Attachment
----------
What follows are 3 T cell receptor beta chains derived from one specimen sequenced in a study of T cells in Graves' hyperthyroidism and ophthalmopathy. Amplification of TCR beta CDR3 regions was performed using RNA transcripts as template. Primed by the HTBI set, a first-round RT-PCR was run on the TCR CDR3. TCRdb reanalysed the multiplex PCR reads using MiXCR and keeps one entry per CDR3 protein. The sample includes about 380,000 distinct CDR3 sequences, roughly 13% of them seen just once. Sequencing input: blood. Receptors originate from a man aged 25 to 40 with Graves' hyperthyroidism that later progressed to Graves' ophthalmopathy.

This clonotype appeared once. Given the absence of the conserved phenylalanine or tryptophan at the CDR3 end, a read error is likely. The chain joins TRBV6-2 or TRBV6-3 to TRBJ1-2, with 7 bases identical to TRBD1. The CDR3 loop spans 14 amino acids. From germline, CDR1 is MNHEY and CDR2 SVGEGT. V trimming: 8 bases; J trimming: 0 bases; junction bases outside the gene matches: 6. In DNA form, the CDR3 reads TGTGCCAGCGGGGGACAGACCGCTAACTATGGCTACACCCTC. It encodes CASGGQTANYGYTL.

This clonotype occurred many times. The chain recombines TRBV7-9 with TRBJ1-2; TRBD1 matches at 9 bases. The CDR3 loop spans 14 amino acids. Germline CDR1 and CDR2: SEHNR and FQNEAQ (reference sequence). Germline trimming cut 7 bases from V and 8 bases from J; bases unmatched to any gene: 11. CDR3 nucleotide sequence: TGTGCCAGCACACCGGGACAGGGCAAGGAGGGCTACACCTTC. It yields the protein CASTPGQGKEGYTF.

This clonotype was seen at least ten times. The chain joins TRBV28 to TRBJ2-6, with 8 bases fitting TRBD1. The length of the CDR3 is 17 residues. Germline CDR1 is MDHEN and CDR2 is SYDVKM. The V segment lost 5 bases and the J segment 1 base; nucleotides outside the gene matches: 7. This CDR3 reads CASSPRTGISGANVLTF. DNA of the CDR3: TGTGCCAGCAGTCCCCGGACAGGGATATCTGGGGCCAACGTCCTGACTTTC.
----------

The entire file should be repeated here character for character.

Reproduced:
What follows are 3 T cell receptor beta chains derived from one specimen sequenced in a study of T cells in Graves' hyperthyroidism and ophthalmopathy. Amplification of TCR beta CDR3 regions was performed using RNA transcripts as template. Primed by the HTBI set, a first-round RT-PCR was run on the TCR CDR3. TCRdb reanalysed the multiplex PCR reads using MiXCR and keeps one entry per CDR3 protein. The sample includes about 380,000 distinct CDR3 sequences, roughly 13% of them seen just once. Sequencing input: blood. Receptors originate from a man aged 25 to 40 with Graves' hyperthyroidism that later progressed to Graves' ophthalmopathy.

This clonotype appeared once. Given the absence of the conserved phenylalanine or tryptophan at the CDR3 end, a read error is likely. The chain joins TRBV6-2 or TRBV6-3 to TRBJ1-2, with 7 bases identical to TRBD1. The CDR3 loop spans 14 amino acids. From germline, CDR1 is MNHEY and CDR2 SVGEGT. V trimming: 8 bases; J trimming: 0 bases; junction bases outside the gene matches: 6. In DNA form, the CDR3 reads TGTGCCAGCGGGGGACAGACCGCTAACTATGGCTACACCCTC. It encodes CASGGQTANYGYTL.

This clonotype occurred many times. The chain recombines TRBV7-9 with TRBJ1-2; TRBD1 matches at 9 bases. The CDR3 loop spans 14 amino acids. Germline CDR1 and CDR2: SEHNR and FQNEAQ (reference sequence). Germline trimming cut 7 bases from V and 8 bases from J; bases unmatched to any gene: 11. CDR3 nucleotide sequence: TGTGCCAGCACACCGGGACAGGGCAAGGAGGGCTACACCTTC. It yields the protein CASTPGQGKEGYTF.

This clonotype was seen at least ten times. The chain joins TRBV28 to TRBJ2-6, with 8 bases fitting TRBD1. The length of the CDR3 is 17 residues. Germline CDR1 is MDHEN and CDR2 is SYDVKM. The V segment lost 5 bases and the J segment 1 base; nucleotides outside the gene matches: 7. This CDR3 reads CASSPRTGISGANVLTF. DNA of the CDR3: TGTGCCAGCAGTCCCCGGACAGGGATATCTGGGGCCAACGTCCTGACTTTC.